Three glucosaminyl 6-O-transferases (6OSTs) have been identified that result in the formation of GlcNS(6S) adjacent to sulphated or non-sulphated IdoA. GlcNAc(6S) is also found in mature HS chains.


At least five glucosaminyl 3-O-sulfotransferases (3OSTs) exist and result in the formation of the rare monosacchide GlcNS(3S,6S).

Ligand binding


The cell surface receptor binding region of Interferon-γ overlaps with the HS binding region, near the proteins C-terminal. Binding of HS blocks the receptor binding site and as a result, protein-HS complexes are inactive.[10]

The HS-binding properties of a number of other proteins are also being studied:


  1. Gallagher, J.T., Lyon, M. (2000). "Molecular structure of Heparan Sulfate and interactions with growth factors and morphogens". In Iozzo, M, V. Proteoglycans: structure, biology and molecular interactions. Marcel Dekker Inc. New York, New York. pp. 27–59.
  2. Iozzo, R. V. (1998). "Matrix proteoglycans: from molecular design to cellular function". Annu. Rev. Biochem. 67: 609–652. PMID 9759499.
  3. Andres, J. L.; et al. (1992). "Binding of two growth factor families to separate domains of the proteoglycan betaglycan". J. Biol. Chem. 267: 5927–5930. PMID 1556106.
  4. Jackson, D. G.; et al. (1995). "Proteoglycan forms of lymphocyte homing receptor CD44 are alternatively spliced variants containing the V-3 exon". J. Cell. Biol. 128: 673–685. PMID 7532175.
  5. Gallagher, J. T. Walker, A. (1985). "Molecular distinctions between Heparan Sulphate and Heparin: Analysis of sulphation patterns indicates Heparan Sulphate and Heparin are separate families of N-sulphated polysaccharides". Biochem. J. 230: 665–674. PMID 2933029.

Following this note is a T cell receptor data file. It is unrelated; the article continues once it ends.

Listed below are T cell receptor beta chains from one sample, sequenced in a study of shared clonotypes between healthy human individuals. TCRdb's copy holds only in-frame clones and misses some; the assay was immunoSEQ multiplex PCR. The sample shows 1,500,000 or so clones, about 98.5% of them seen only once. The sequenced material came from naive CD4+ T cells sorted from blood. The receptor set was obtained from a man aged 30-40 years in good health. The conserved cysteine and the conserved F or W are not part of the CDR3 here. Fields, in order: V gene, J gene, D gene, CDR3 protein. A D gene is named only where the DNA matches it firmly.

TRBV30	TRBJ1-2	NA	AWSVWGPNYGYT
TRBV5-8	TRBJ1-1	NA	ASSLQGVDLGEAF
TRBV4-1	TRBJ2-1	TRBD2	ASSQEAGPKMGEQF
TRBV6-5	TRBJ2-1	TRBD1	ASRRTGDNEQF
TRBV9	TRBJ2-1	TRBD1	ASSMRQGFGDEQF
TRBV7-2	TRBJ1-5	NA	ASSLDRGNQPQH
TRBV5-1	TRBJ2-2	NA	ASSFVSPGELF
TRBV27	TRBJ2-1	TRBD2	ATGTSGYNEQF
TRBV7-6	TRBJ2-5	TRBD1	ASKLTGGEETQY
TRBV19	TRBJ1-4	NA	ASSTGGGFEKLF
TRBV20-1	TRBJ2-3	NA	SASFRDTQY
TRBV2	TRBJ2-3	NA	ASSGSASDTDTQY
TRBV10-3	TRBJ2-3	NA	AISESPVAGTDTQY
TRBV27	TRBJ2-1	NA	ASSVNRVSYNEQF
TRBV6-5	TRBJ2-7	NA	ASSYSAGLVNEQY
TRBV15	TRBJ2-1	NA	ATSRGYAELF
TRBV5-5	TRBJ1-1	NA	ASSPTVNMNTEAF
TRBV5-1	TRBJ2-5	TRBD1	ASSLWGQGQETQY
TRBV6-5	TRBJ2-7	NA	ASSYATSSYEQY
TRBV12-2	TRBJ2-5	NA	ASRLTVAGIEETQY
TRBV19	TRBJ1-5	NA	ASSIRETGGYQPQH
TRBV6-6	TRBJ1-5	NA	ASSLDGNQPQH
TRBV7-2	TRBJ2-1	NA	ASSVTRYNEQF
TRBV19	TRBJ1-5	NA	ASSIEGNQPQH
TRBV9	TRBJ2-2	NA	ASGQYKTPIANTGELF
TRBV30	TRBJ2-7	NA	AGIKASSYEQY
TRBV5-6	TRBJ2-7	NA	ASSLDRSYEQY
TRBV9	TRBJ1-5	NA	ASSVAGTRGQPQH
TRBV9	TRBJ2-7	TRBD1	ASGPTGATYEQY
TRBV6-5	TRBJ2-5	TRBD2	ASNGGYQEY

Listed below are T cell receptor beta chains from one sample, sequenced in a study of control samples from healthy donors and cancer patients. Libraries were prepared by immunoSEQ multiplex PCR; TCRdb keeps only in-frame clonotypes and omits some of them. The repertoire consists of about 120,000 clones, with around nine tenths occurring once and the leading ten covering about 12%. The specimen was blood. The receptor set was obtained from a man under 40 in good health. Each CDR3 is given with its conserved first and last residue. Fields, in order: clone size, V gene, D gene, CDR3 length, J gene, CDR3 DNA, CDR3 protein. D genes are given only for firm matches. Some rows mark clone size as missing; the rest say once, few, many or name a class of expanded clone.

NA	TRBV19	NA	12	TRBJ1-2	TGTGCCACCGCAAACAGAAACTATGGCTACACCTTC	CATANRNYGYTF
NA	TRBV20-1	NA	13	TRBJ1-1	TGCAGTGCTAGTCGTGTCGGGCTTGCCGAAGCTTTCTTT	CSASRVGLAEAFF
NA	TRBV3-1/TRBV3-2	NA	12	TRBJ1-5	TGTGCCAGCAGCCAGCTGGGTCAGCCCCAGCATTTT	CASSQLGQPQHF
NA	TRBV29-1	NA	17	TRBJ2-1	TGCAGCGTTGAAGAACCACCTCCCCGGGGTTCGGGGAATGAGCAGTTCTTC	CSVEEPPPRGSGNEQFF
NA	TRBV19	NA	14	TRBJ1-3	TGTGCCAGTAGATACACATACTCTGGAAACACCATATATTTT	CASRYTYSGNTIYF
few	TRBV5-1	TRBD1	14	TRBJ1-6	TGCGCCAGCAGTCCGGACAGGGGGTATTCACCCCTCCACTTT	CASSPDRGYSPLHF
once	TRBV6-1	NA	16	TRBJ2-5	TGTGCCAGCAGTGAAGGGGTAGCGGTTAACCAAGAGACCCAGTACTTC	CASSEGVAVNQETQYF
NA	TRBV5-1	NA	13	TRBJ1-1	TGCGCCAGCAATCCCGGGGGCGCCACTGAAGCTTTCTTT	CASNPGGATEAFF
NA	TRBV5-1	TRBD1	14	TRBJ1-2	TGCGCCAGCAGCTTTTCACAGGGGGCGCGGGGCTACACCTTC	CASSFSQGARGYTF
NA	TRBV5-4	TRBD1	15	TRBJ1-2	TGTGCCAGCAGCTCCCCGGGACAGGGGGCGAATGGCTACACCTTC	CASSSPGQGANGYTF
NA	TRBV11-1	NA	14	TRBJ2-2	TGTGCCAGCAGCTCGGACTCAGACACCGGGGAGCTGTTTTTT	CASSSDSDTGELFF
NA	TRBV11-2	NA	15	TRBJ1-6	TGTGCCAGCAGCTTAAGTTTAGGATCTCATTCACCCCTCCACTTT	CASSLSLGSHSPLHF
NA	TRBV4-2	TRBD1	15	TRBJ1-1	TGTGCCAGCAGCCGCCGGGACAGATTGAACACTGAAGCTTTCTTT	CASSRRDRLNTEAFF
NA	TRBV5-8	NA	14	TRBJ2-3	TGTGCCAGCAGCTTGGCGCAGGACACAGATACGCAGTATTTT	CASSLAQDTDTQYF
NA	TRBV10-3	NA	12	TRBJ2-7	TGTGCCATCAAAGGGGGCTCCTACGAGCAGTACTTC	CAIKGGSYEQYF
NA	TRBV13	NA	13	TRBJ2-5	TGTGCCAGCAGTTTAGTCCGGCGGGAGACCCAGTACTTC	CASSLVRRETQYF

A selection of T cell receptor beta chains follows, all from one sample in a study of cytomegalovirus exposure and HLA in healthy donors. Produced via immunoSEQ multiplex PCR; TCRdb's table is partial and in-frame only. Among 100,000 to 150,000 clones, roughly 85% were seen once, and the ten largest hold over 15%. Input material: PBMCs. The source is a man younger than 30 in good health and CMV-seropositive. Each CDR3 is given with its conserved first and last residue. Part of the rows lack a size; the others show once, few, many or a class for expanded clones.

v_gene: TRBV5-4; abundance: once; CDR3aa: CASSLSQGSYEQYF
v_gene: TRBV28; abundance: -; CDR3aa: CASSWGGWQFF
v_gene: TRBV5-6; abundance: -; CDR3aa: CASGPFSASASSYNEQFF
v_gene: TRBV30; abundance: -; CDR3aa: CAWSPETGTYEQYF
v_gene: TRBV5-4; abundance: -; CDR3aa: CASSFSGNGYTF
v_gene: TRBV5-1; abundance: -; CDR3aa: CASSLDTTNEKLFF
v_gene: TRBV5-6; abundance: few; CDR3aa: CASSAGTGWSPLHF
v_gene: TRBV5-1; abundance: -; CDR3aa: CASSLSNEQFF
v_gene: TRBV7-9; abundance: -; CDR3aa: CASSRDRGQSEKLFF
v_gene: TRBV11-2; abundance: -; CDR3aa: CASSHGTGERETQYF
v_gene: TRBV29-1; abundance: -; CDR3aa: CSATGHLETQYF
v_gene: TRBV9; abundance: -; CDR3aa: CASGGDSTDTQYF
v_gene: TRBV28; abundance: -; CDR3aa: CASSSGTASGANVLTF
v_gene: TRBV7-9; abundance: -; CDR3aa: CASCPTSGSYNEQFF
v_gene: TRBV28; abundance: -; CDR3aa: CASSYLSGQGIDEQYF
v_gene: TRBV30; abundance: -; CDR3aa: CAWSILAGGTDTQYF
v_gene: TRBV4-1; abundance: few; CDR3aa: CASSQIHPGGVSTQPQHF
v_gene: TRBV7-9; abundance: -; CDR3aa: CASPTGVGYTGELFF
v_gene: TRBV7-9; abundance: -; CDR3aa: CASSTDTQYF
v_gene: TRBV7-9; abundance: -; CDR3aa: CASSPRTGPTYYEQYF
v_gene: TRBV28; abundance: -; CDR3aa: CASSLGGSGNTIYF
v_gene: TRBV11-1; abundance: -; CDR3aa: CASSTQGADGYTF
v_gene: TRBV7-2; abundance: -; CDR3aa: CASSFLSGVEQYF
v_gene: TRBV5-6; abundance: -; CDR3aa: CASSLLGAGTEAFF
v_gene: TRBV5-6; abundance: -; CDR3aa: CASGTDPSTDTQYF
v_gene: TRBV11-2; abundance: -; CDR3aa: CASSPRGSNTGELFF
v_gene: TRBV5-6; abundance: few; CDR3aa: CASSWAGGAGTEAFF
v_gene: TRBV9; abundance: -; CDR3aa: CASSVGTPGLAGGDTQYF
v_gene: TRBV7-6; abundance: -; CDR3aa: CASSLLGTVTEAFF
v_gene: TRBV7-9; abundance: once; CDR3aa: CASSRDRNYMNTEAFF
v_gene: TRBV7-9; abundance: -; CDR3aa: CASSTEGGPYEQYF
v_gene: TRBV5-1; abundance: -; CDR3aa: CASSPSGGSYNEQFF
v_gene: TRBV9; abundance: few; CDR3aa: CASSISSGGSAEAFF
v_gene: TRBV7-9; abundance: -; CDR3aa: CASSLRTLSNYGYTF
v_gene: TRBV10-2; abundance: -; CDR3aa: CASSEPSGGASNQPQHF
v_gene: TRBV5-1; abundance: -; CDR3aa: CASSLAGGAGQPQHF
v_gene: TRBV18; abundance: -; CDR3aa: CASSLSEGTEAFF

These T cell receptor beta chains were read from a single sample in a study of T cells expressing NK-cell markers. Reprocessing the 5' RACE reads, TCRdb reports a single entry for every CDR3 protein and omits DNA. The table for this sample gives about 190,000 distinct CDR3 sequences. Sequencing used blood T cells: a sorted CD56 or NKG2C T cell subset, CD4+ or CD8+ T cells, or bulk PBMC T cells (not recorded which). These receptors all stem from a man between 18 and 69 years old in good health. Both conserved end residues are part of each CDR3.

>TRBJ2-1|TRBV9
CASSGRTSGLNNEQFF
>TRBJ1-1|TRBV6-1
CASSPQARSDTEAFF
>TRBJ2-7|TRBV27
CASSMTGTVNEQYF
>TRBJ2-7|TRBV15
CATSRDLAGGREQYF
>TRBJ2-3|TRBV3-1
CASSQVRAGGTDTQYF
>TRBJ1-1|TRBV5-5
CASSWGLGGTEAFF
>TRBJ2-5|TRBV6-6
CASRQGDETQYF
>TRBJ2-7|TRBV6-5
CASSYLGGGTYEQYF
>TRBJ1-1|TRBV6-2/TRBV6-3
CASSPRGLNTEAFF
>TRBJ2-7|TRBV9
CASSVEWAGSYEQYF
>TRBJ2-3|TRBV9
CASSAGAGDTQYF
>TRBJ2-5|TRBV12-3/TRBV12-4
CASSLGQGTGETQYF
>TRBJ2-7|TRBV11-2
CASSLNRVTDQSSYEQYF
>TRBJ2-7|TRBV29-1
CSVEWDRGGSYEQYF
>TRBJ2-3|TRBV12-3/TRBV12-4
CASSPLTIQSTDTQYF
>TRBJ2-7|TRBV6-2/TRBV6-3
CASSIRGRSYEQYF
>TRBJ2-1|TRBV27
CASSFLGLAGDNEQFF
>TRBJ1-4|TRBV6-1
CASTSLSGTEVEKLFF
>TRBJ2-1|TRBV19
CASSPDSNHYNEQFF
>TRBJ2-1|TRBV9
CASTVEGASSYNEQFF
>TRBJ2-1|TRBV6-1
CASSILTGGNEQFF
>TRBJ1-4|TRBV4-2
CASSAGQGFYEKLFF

6. Lindahl, U.; et al. (1998). "Regulated diversity of Heparan Sulfate". J. Biol. Chem. 273: 24979–24982. PMID 9737951.
  7. Silbert, J. E. (1967). "Formation of a sulfate glycosaminoglycan with a microsomal preparation from mast cells". J. Biol. Chem. 242: 5146–5152.
  8. Höök, M.; et al. (1975). "Biosynthesis of heparin. Studies on the microsomal sulfation process". J. Biol. Chem. 250: 6065–6071. PMID 807579.
  9. Toida, T.; et al. (1997). "Structural differences and the presence of unsubstituted amino groups in heparan sulphates from different tissues and species". Biochem. J. 322(Pt2): 499–506.
  10. Sadir, R.; et al. (1998). "The heparan sulphate binding sequence of interferon-γ increased the on rate of the interferon-γ / interferon-γ receptor complex formation". J. Biol. Chem. 273: 10919–10925.

Further Reading

  • HajMohammadi et. al (2003). "Normal levels of anticoagulant heparan sulfate are not essential for normal hemostasis". J Clin Invest. 111(7): 989–999. PMID 152578.
  • Ettenson DS, Koo EW, Januzzi JL, Edelman ER. (2000). "Endothelial heparan sulfate is necessary but not sufficient for control of vascular smooth muscle cell growth". J Cell Physiol. 184(1): 93–100. PMID 10825238.
  • Levy-Adam F, Feld S, Suss-Toby E, Vlodavsky I, Ilan N. (2008). "Heparanase facilitates cell adhesion and spreading by clustering of cell surface heparan sulfate proteoglycans". PLoS ONE. 3(6): e2319. PMID 18545691.